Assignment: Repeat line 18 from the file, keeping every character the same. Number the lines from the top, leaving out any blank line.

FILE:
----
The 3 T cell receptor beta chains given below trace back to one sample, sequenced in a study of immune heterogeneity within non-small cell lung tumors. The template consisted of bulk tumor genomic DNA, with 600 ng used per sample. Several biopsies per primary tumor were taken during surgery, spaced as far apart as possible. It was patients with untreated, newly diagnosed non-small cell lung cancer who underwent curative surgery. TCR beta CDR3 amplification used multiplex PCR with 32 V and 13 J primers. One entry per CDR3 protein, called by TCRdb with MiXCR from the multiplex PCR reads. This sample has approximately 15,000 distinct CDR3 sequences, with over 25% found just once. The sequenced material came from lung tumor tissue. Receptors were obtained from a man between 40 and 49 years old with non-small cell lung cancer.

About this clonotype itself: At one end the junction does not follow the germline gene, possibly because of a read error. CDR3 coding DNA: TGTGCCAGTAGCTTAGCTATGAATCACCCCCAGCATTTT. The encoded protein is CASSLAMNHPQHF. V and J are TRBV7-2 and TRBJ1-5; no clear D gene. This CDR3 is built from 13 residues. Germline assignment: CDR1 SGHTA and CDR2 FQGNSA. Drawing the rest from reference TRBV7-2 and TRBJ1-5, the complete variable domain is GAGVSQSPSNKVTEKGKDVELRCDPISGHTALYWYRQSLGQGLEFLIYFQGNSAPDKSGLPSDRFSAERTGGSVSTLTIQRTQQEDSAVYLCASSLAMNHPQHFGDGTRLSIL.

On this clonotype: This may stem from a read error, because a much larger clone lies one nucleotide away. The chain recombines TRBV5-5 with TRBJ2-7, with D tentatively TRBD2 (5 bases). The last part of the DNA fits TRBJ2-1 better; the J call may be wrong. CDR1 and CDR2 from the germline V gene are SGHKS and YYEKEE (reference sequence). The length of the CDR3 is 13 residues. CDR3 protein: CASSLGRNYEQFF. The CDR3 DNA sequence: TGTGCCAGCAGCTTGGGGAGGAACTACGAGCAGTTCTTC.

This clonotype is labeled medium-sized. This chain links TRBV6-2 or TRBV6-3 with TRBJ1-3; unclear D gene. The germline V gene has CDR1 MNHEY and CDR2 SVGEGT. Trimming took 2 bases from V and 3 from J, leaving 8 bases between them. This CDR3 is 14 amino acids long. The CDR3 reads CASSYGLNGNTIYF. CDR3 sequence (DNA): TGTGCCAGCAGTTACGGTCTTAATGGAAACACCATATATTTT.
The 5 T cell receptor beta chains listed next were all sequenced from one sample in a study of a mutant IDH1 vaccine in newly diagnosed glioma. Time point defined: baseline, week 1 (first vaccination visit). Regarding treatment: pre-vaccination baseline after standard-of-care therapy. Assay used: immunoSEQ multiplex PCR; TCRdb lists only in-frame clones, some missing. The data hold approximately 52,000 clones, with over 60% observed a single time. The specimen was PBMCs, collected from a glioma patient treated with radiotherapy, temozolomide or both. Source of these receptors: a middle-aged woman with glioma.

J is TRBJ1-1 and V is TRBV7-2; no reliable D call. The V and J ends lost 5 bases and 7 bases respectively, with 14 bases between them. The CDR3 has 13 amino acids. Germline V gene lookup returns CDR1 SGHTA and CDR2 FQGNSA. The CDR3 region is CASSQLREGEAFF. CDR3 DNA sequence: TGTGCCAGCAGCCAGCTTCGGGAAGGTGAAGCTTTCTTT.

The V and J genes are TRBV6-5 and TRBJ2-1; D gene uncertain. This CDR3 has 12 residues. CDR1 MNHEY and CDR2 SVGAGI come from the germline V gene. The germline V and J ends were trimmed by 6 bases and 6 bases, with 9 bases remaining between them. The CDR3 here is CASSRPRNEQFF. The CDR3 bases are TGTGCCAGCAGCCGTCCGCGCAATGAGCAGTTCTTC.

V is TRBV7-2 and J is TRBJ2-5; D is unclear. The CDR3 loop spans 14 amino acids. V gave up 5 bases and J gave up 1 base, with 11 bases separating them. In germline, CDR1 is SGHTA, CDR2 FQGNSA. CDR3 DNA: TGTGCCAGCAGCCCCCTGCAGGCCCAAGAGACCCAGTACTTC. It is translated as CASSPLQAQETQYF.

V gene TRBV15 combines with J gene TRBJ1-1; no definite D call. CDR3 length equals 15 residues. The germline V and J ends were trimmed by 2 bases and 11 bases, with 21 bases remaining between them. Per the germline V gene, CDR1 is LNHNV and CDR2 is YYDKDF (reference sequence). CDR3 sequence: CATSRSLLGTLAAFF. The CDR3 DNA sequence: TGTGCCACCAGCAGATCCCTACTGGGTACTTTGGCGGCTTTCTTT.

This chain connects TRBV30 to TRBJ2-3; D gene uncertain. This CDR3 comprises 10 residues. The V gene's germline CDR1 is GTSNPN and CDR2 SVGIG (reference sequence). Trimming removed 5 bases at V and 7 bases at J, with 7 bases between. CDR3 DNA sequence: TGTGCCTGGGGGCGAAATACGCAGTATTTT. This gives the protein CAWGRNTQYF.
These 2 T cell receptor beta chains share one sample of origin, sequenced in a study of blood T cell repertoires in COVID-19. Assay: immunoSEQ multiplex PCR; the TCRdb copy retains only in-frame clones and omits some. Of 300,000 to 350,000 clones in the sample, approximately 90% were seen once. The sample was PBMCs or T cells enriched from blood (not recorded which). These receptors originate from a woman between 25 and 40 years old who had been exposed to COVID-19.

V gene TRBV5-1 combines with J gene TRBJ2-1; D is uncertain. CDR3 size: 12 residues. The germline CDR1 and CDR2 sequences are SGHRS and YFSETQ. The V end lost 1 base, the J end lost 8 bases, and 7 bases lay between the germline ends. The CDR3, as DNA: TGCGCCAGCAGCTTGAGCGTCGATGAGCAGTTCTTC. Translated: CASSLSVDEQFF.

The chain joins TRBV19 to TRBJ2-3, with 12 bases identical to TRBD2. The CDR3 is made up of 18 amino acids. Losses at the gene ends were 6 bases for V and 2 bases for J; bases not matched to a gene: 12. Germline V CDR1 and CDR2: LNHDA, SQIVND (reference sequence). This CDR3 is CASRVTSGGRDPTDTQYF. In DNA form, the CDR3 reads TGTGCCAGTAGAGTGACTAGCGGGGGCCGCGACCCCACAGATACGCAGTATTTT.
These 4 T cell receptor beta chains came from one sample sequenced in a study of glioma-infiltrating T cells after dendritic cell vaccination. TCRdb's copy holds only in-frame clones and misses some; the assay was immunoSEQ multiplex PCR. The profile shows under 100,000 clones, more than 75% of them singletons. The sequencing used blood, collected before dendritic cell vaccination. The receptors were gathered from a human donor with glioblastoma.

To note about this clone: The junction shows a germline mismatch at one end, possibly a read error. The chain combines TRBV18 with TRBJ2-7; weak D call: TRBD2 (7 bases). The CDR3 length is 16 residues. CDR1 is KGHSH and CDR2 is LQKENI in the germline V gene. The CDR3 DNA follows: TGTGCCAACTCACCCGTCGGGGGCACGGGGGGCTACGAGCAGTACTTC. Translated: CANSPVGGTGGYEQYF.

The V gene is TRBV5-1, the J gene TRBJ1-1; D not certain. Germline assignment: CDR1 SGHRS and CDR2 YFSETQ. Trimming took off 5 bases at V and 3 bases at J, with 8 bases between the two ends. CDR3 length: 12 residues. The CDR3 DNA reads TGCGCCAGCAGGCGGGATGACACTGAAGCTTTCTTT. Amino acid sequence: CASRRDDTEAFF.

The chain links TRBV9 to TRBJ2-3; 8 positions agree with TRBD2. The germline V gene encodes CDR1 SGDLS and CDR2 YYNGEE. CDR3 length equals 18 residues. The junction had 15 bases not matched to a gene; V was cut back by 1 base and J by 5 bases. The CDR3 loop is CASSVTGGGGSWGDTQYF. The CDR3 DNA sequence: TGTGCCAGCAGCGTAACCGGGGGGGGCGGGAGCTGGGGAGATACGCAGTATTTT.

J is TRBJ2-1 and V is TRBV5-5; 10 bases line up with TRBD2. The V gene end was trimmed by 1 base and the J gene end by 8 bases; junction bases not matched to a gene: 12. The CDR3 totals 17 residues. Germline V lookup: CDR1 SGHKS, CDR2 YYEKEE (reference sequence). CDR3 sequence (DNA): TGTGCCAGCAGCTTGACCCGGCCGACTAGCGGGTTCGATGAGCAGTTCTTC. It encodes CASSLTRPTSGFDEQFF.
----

J is TRBJ2-1 and V is TRBV5-5; 10 bases line up with TRBD2. The V gene end was trimmed by 1 base and the J gene end by 8 bases; junction bases not matched to a gene: 12. The CDR3 totals 17 residues. Germline V lookup: CDR1 SGHKS, CDR2 YYEKEE (reference sequence). CDR3 sequence (DNA): TGTGCCAGCAGCTTGACCCGGCCGACTAGCGGGTTCGATGAGCAGTTCTTC. It encodes CASSLTRPTSGFDEQFF.